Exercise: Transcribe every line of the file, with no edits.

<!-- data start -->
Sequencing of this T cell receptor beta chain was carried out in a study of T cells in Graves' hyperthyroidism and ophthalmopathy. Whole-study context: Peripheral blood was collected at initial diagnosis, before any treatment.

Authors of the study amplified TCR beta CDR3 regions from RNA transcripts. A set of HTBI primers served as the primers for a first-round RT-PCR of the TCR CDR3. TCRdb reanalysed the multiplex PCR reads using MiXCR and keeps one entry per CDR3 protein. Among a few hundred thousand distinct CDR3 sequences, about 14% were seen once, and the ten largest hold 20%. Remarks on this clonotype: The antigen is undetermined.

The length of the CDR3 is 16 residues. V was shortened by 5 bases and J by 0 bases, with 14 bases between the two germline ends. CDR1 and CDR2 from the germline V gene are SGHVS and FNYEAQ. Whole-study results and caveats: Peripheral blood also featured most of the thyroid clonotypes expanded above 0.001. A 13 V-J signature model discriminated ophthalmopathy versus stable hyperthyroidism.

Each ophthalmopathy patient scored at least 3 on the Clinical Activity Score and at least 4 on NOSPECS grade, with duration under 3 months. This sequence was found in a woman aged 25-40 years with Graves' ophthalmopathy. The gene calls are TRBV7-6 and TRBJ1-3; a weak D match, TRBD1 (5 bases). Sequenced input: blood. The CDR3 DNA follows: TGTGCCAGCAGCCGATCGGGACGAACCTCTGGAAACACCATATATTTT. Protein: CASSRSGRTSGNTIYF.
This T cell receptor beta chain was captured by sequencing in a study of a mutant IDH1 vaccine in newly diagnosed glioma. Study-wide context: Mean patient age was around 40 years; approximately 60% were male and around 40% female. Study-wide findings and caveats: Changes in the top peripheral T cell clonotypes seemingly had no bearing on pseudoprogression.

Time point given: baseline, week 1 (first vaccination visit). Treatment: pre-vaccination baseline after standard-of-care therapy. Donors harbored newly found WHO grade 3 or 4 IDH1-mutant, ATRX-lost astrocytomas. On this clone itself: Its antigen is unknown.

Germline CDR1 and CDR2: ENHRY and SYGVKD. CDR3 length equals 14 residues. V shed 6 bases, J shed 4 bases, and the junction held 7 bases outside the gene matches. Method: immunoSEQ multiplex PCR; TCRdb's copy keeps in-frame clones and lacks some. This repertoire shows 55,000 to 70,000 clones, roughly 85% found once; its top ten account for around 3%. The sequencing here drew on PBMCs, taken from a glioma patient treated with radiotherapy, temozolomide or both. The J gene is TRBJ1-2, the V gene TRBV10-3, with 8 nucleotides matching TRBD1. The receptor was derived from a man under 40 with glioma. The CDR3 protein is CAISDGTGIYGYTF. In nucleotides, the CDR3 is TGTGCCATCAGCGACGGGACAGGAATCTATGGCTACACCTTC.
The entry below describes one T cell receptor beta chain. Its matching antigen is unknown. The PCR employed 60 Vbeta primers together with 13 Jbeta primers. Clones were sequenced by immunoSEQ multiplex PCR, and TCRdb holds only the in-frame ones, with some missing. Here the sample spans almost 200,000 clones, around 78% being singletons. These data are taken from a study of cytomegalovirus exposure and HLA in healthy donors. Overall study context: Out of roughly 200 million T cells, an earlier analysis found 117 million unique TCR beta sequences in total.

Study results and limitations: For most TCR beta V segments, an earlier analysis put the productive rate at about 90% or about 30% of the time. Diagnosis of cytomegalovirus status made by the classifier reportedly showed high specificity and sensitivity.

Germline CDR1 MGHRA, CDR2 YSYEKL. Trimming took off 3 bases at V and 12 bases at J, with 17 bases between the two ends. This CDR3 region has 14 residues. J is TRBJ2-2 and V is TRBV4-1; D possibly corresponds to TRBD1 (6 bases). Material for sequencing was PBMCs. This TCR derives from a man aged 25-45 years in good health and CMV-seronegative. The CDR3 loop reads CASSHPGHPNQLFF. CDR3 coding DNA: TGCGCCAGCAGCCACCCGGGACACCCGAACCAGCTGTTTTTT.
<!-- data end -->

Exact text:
Sequencing of this T cell receptor beta chain was carried out in a study of T cells in Graves' hyperthyroidism and ophthalmopathy. Whole-study context: Peripheral blood was collected at initial diagnosis, before any treatment.

Authors of the study amplified TCR beta CDR3 regions from RNA transcripts. A set of HTBI primers served as the primers for a first-round RT-PCR of the TCR CDR3. TCRdb reanalysed the multiplex PCR reads using MiXCR and keeps one entry per CDR3 protein. Among a few hundred thousand distinct CDR3 sequences, about 14% were seen once, and the ten largest hold 20%. Remarks on this clonotype: The antigen is undetermined.

The length of the CDR3 is 16 residues. V was shortened by 5 bases and J by 0 bases, with 14 bases between the two germline ends. CDR1 and CDR2 from the germline V gene are SGHVS and FNYEAQ. Whole-study results and caveats: Peripheral blood also featured most of the thyroid clonotypes expanded above 0.001. A 13 V-J signature model discriminated ophthalmopathy versus stable hyperthyroidism.

Each ophthalmopathy patient scored at least 3 on the Clinical Activity Score and at least 4 on NOSPECS grade, with duration under 3 months. This sequence was found in a woman aged 25-40 years with Graves' ophthalmopathy. The gene calls are TRBV7-6 and TRBJ1-3; a weak D match, TRBD1 (5 bases). Sequenced input: blood. The CDR3 DNA follows: TGTGCCAGCAGCCGATCGGGACGAACCTCTGGAAACACCATATATTTT. Protein: CASSRSGRTSGNTIYF.
This T cell receptor beta chain was captured by sequencing in a study of a mutant IDH1 vaccine in newly diagnosed glioma. Study-wide context: Mean patient age was around 40 years; approximately 60% were male and around 40% female. Study-wide findings and caveats: Changes in the top peripheral T cell clonotypes seemingly had no bearing on pseudoprogression.

Time point given: baseline, week 1 (first vaccination visit). Treatment: pre-vaccination baseline after standard-of-care therapy. Donors harbored newly found WHO grade 3 or 4 IDH1-mutant, ATRX-lost astrocytomas. On this clone itself: Its antigen is unknown.

Germline CDR1 and CDR2: ENHRY and SYGVKD. CDR3 length equals 14 residues. V shed 6 bases, J shed 4 bases, and the junction held 7 bases outside the gene matches. Method: immunoSEQ multiplex PCR; TCRdb's copy keeps in-frame clones and lacks some. This repertoire shows 55,000 to 70,000 clones, roughly 85% found once; its top ten account for around 3%. The sequencing here drew on PBMCs, taken from a glioma patient treated with radiotherapy, temozolomide or both. The J gene is TRBJ1-2, the V gene TRBV10-3, with 8 nucleotides matching TRBD1. The receptor was derived from a man under 40 with glioma. The CDR3 protein is CAISDGTGIYGYTF. In nucleotides, the CDR3 is TGTGCCATCAGCGACGGGACAGGAATCTATGGCTACACCTTC.
The entry below describes one T cell receptor beta chain. Its matching antigen is unknown. The PCR employed 60 Vbeta primers together with 13 Jbeta primers. Clones were sequenced by immunoSEQ multiplex PCR, and TCRdb holds only the in-frame ones, with some missing. Here the sample spans almost 200,000 clones, around 78% being singletons. These data are taken from a study of cytomegalovirus exposure and HLA in healthy donors. Overall study context: Out of roughly 200 million T cells, an earlier analysis found 117 million unique TCR beta sequences in total.

Study results and limitations: For most TCR beta V segments, an earlier analysis put the productive rate at about 90% or about 30% of the time. Diagnosis of cytomegalovirus status made by the classifier reportedly showed high specificity and sensitivity.

Germline CDR1 MGHRA, CDR2 YSYEKL. Trimming took off 3 bases at V and 12 bases at J, with 17 bases between the two ends. This CDR3 region has 14 residues. J is TRBJ2-2 and V is TRBV4-1; D possibly corresponds to TRBD1 (6 bases). Material for sequencing was PBMCs. This TCR derives from a man aged 25-45 years in good health and CMV-seronegative. The CDR3 loop reads CASSHPGHPNQLFF. CDR3 coding DNA: TGCGCCAGCAGCCACCCGGGACACCCGAACCAGCTGTTTTTT.